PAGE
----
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October 25, 2010

Coding for Menopause
For The Record
Vol. 22 No. 19 P. 28

Menopause is the confirmed end of menstruation and fertility when a woman has not experienced her menses for 12 consecutive months. It is related to age and reduced estrogen levels and normally occurs when a woman is in her early 50s. Although menopause is not a medical illness, the hormonal changes can cause physical and emotional symptoms.

Menopause may occur naturally due to a decrease in the reproductive hormones estrogen and progesterone, which regulate menstruation. It may also be the result of a hysterectomy or bilateral oophorectomy. When a woman’s menstruations stop immediately with no transition phase, she will more than likely experience the physical signs and symptoms of menopause. Menopause may also be induced due to chemotherapy or radiation therapy.

Signs and symptoms of menopause may occur before the condition is officially diagnosed. Common signs and symptoms include irregular menstrual periods, decreased fertility, vaginal dryness, hot flashes, sleep disturbances, mood swings, low libido, increased abdominal fat, thinning hair, and loss of breast fullness.

Perimenopause is diagnosed when someone experiences the signs and symptoms of menopause but is still menstruating. This stage may last several years. Although a perimenopausal patient may still be able to get pregnant, it is highly unlikely.

Postmenopause are the years that follow the 12 months after the last menstruation cycle.

Menopausal disorders are classified to ICD-9-CM category 627. Codes that are related to premenopausal or menopausal disorders include the following:

• 627.0 — Premenopausal menorrhagia, which includes premenopausal bleeding/hemorrhage and menopausal bleeding/hemorrhage/menorrhagia; and

• 627.2 — Symptomatic menopausal or female climacteric states and may include these symptoms: crisis, flushing, headache, insomnia/sleeplessness, lack of focus/concentration, neurosis, and psychoneurosis.

Codes associated with postmenopausal disorder include the following:

• 627.1 — Postmenopausal bleeding/hemorrhage;

• 627.3 — Postmenopausal atrophic vaginitis;

• 627.8 — Other specified menopausal and postmenopausal disorders, which includes postmenopausal endometrium; and

• 627.9 — Unspecified menopausal and postmenopausal disorder.

These codes are used for natural or age-related menopause. Symptoms related to artificial or induced menopause are classified to code 627.4, Symptomatic states associated with artificial menopause.

Premature menopause (256.31), also documented as early menopause or premature ovarian failure, is the natural loss of ovarian function in women younger than the age of 40 (AHA Coding Clinic for ICD-9-CM, 2001, fourth quarter, page 41). If symptoms associated with natural menopause are also present, then assign code 627.2 as a secondary diagnosis with code 256.31. Premature menopause related to postirradiation or postsurgical is classified to code 256.2. Also assign code 627.4 if symptoms related to the artificial menopause are present.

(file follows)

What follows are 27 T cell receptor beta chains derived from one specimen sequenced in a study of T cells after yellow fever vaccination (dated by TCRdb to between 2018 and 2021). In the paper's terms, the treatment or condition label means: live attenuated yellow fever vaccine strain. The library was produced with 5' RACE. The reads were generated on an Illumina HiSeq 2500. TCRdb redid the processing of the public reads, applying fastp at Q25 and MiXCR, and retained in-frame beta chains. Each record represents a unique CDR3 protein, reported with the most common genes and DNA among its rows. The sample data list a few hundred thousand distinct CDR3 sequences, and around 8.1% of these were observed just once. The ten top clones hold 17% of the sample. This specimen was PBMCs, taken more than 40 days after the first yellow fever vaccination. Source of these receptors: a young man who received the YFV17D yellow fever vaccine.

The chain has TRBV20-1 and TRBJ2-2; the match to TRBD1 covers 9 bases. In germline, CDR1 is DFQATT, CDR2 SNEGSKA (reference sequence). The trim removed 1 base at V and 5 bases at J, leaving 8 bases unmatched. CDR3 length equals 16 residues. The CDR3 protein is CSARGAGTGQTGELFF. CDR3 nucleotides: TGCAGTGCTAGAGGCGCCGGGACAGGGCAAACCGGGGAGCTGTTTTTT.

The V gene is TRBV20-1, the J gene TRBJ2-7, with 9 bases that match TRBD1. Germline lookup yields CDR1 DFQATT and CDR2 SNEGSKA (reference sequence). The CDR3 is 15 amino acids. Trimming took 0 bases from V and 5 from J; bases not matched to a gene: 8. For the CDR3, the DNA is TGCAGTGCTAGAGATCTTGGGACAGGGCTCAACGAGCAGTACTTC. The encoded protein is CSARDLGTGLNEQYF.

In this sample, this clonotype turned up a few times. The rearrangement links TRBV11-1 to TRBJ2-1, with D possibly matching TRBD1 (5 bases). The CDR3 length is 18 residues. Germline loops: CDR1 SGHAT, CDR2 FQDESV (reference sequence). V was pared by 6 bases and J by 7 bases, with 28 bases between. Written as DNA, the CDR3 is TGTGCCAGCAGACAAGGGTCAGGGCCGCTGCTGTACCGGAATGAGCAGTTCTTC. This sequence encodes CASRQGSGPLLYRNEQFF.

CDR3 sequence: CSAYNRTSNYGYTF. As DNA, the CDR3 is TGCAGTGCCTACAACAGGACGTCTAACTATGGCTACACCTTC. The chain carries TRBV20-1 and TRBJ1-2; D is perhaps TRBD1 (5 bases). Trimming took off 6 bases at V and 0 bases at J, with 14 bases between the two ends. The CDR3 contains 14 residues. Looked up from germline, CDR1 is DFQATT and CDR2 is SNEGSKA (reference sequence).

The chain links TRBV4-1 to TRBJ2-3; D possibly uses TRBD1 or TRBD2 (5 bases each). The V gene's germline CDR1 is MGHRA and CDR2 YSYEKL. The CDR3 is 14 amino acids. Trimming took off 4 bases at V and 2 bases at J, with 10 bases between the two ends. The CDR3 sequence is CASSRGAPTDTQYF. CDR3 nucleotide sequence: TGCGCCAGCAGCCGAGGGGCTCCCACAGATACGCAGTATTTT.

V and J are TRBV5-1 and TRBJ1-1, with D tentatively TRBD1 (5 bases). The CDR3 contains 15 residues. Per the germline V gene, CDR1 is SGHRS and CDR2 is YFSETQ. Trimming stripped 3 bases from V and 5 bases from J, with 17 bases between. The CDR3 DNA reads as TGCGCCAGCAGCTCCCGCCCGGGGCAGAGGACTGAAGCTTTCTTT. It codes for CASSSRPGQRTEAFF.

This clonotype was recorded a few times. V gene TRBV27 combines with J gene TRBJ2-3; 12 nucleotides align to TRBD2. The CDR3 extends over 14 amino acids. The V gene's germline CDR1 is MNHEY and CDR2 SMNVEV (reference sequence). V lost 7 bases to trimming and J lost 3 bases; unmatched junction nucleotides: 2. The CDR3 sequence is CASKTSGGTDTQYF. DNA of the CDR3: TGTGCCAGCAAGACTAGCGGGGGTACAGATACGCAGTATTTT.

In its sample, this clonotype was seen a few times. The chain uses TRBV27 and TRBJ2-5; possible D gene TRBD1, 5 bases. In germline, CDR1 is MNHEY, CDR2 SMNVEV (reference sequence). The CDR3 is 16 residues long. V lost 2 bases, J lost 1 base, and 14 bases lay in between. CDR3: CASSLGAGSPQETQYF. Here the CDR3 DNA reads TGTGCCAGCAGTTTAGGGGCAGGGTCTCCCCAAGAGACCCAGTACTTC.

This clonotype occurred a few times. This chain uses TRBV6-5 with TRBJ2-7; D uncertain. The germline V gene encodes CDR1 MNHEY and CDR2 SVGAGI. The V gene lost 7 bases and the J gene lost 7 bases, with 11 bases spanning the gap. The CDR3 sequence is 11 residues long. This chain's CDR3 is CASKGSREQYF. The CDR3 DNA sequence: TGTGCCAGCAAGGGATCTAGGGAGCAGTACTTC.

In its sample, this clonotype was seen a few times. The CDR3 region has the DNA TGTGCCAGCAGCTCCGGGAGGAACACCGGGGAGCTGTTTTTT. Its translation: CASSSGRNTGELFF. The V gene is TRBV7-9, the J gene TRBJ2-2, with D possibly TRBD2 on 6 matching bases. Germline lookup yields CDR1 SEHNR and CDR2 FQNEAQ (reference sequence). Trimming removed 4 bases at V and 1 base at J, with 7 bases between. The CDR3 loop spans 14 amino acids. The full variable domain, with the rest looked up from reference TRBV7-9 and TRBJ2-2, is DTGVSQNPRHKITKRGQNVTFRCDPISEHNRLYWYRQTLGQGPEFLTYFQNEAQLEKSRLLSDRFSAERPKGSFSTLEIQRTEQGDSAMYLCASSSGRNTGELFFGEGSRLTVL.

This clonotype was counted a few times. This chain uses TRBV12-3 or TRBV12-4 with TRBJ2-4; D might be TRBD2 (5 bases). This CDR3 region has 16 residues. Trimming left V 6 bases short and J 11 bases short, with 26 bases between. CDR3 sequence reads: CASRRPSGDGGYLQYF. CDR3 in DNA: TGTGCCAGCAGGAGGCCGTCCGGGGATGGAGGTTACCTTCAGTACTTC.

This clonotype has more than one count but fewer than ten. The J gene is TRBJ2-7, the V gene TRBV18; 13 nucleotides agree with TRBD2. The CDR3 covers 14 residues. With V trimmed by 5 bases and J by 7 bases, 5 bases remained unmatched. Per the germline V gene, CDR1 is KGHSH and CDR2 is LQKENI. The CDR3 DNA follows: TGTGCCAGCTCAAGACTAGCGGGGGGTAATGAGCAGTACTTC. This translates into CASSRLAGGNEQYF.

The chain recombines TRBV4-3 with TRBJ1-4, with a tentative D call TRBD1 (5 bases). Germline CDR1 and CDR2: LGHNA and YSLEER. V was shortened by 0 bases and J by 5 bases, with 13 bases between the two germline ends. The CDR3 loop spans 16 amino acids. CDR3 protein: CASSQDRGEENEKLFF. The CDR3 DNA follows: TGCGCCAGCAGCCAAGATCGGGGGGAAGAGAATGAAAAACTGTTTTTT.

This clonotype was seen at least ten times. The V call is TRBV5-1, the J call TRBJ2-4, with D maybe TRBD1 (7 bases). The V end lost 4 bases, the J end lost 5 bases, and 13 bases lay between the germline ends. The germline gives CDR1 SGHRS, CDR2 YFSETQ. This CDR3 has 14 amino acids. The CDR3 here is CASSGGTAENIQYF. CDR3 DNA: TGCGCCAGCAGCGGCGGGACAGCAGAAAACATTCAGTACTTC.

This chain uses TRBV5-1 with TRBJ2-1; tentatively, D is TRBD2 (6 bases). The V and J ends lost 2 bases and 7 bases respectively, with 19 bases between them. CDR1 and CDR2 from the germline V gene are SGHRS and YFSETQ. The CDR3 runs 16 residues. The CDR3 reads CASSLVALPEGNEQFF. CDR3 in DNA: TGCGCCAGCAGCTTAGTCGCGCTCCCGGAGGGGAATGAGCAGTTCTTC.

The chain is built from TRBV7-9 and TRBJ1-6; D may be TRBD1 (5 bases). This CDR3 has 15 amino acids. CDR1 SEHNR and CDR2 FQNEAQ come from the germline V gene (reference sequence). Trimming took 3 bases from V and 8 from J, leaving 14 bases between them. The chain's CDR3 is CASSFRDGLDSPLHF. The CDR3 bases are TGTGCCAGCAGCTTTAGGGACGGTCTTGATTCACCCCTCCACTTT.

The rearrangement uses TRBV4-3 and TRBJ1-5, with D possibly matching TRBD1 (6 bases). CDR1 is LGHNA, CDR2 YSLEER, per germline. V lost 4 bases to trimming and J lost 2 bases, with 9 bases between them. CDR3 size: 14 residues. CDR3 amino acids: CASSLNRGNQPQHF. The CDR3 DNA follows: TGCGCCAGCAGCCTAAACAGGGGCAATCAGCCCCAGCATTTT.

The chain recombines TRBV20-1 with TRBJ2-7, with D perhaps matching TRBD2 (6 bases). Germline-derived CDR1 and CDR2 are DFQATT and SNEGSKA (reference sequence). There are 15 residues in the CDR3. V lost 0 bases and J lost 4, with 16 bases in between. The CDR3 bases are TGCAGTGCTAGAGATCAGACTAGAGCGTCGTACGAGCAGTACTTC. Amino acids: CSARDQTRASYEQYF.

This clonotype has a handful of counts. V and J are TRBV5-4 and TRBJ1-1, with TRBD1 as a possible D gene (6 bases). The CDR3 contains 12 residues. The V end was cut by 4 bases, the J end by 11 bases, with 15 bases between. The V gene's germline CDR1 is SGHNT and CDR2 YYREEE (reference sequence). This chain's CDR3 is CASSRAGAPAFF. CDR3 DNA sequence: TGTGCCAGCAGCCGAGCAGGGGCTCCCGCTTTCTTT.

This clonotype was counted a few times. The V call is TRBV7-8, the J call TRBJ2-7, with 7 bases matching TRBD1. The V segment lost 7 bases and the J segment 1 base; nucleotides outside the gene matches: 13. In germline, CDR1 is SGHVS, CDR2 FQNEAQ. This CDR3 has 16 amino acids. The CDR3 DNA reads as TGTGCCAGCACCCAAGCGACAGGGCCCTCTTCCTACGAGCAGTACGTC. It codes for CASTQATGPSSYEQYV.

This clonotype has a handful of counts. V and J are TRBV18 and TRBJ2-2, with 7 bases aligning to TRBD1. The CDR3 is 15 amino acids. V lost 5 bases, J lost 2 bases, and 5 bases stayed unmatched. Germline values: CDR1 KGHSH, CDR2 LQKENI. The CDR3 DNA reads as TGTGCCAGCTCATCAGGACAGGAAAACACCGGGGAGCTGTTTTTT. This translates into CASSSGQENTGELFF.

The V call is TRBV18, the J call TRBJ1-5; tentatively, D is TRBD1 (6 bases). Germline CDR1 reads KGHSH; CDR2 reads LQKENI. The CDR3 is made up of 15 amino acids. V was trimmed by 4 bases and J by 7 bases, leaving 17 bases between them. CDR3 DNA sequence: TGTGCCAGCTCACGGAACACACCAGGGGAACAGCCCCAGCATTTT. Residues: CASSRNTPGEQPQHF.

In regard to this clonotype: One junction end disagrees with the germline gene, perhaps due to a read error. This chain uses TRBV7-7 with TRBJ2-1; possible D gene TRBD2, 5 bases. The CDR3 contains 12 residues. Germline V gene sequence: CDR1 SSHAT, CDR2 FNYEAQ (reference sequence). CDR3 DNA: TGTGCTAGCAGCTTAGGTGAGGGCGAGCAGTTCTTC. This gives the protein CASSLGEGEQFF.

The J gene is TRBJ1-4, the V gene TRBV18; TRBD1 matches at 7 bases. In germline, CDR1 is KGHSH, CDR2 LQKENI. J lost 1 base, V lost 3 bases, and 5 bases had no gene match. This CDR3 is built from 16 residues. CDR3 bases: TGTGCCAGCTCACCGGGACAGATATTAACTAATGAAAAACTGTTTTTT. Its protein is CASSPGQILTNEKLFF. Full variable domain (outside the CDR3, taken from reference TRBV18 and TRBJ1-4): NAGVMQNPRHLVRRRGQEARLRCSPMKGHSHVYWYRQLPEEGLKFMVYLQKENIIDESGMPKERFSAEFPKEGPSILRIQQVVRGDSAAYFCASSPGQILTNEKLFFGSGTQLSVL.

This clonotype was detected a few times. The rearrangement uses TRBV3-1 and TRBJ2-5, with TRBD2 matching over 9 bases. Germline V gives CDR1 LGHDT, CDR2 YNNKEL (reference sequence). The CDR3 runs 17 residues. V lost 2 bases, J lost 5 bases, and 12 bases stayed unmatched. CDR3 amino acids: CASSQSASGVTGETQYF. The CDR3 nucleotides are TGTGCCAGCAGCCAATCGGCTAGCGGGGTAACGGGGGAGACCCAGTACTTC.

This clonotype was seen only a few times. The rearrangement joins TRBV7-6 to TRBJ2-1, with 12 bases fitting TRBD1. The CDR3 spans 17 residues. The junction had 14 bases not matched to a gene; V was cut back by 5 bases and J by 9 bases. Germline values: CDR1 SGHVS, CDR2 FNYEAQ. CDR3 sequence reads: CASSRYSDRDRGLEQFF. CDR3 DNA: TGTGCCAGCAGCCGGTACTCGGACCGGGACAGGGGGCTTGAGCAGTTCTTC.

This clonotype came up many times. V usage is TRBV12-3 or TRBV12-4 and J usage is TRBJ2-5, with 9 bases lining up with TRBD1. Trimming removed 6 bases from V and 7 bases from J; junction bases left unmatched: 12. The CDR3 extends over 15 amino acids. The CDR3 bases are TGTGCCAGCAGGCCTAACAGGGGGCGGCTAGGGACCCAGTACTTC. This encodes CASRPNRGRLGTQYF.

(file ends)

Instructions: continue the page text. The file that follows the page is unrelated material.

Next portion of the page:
The asymptomatic status of age-related or natural menopause is assigned to code V49.81. This code is used if no symptoms related to menopause or postmenopause are present. This code should not be used for patients who have experienced surgical or premature menopause (AHA Coding Clinic for ICD-9-CM, 2000, fourth quarter, pages 51-52).

The following are conditions that may occur in a postmenopausal patient: cardiovascular disease, osteoporosis, urinary incontinence, and weight gain.

Menopause is diagnosed mainly on the physical signs and symptoms, a woman’s medical history, and a review of her menstrual history. The physician may order blood tests to check the level of follicle-stimulating hormone (FSH) and estrogen. During menopause, the FSH level will increase and the estrogen level will decrease. The physician may also want to eliminate other possibilities, such as hypothyroidism, causing the signs and symptoms.

Only the signs and symptoms, and possibly common complications, of menopause are directly treated. Common treatment options include hormone therapy, antidepressants, gabapentin (Neurontin), clonidine (Catapres), bisphosphonates, selective estrogen receptor modulators, and vaginal estrogen.

Coding and sequencing for menopause are dependent on the physician documentation in the medical record and application of the Official Coding Guidelines for inpatient care. Also, use specific AHA Coding Clinic for ICD-9-CM and American Medical Association CPT Assistant references to ensure complete and accurate coding.

— This information was prepared by Audrey Howard, RHIA, of 3M Consulting Services. 3M Consulting Services is a business of 3M Health Information Systems, a supplier of coding and classification systems to more than 5,000 healthcare providers. The company and its representatives do not assume any responsibility for reimbursement decisions or claims denials made by providers or payers as the result of the misuse of this coding information. More information about 3M Health Information Systems is available at www.3mhis.com or by calling 800-367-2447.